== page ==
Spark Note Summary

The reason there is bullying at work is because your offices are designed the same way your schools are. Bullying is not “boys will be boys” that have a slug fest or “girls will be girls” that tease and exclude. It is literally a social construct. Schools and offices are designed to feed into our natural instincts to compete for survival. The good news is trite but true: knowledge is power. You can take a mental ride in a Dolorian, armed with the information gained here, and choose a new, better way to navigate the halls of life. The best way to survive and be the fittest, is always to live the lessons you have learned.

Learn How to Scrawl: A Book Review

Click here to read reviews on Amazon!

Welcome to the first book review from Lessons Learned! From time to time, we need a brain break, a way to escape the facts of our life by exploring fiction. Books can be a great way to learn some lessons while relaxing. My first recommendation is Scrawl by Mark Shulman. Before you raise your eyebrows, or close the blog, let me prove how a book marketed to tweens and teens has a few lessons for all of us to learn.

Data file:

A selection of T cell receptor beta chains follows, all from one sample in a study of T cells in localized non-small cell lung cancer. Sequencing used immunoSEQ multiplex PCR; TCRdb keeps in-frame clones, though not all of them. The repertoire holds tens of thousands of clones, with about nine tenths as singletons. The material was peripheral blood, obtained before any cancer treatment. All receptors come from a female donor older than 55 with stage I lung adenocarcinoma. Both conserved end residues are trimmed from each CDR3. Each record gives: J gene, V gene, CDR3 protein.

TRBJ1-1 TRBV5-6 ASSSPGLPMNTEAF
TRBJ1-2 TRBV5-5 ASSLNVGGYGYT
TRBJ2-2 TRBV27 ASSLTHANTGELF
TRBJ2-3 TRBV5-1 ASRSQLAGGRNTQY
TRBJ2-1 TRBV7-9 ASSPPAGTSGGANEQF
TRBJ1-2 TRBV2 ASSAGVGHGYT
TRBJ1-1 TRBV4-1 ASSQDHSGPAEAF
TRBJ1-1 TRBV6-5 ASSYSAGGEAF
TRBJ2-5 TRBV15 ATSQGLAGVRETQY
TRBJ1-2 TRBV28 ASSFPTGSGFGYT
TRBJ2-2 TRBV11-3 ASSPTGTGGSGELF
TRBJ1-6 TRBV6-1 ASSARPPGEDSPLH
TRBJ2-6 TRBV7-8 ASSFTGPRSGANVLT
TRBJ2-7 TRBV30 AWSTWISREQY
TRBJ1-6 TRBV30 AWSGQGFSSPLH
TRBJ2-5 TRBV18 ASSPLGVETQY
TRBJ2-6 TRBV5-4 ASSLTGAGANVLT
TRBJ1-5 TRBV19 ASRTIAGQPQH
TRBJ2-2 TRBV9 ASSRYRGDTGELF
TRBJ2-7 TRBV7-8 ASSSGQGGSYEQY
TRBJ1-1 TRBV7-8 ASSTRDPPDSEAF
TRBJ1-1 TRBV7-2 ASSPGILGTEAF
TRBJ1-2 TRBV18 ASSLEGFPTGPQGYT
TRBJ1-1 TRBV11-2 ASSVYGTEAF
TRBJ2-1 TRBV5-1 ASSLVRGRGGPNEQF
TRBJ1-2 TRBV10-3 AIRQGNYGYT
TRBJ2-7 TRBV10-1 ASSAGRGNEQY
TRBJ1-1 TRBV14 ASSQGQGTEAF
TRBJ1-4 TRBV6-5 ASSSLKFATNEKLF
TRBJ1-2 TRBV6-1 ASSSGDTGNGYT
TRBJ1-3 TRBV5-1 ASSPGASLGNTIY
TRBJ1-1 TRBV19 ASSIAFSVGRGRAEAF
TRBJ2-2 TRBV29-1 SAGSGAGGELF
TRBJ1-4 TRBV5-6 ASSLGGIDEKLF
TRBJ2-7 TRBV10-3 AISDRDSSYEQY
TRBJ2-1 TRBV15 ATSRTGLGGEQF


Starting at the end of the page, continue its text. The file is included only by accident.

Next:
From Cover to Cover

As we read the first line in the novel, we read the first journal entry of Tod’s detention journal: “Think about a pair of glasses for a second.” 230 pages later, Tod’s journal ends with an exchange between himself and the guidance counselor who has been reading and commenting in his journal for the 5 weeks he was in detention: ” ‘Was that all that kept us from getting kicked out of school?’ And you smiled back at me. ‘Yes.’ ” What we learned between the first and last pages, is how we all judge without knowing, watch without seeing, and speak without listening.